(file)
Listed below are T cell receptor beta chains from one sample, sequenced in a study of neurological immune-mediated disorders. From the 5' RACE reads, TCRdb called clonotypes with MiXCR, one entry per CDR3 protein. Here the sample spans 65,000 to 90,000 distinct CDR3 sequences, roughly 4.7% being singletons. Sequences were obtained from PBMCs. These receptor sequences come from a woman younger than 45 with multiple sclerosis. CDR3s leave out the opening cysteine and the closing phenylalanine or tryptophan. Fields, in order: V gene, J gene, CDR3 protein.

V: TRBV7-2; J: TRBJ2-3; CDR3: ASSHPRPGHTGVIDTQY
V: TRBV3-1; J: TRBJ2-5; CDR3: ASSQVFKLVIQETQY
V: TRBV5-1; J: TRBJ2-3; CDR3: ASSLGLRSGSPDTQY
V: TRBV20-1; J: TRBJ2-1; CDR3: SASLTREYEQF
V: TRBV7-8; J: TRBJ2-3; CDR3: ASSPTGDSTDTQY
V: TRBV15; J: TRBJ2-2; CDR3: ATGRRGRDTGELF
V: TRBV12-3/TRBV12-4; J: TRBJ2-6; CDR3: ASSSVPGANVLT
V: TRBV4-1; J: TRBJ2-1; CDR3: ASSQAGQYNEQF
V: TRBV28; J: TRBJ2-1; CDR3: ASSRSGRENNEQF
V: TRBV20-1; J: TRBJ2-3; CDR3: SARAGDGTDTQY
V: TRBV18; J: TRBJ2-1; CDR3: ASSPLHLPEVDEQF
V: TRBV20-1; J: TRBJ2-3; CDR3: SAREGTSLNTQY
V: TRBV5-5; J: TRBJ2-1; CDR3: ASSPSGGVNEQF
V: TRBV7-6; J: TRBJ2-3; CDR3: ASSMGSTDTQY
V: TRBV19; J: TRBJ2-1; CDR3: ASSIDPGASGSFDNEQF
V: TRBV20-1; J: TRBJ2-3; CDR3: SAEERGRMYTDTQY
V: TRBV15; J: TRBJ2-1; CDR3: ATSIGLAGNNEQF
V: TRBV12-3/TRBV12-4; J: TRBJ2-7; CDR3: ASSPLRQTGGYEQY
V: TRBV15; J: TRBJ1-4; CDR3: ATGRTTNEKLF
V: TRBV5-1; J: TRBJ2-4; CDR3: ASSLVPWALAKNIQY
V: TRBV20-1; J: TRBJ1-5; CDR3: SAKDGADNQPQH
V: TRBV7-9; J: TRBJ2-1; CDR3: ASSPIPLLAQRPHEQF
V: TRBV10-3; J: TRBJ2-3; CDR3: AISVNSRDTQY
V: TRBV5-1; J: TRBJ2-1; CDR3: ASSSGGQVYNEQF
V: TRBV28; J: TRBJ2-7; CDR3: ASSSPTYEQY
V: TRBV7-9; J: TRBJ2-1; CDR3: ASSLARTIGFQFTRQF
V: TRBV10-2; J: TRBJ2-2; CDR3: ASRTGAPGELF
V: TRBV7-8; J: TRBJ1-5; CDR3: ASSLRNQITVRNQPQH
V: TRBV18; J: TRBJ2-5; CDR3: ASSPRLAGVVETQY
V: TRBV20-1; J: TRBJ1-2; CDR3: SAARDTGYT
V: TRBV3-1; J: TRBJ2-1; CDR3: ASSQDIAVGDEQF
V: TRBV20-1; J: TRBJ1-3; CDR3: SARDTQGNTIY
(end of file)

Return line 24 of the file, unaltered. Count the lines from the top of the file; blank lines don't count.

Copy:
V: TRBV10-3; J: TRBJ2-3; CDR3: AISVNSRDTQY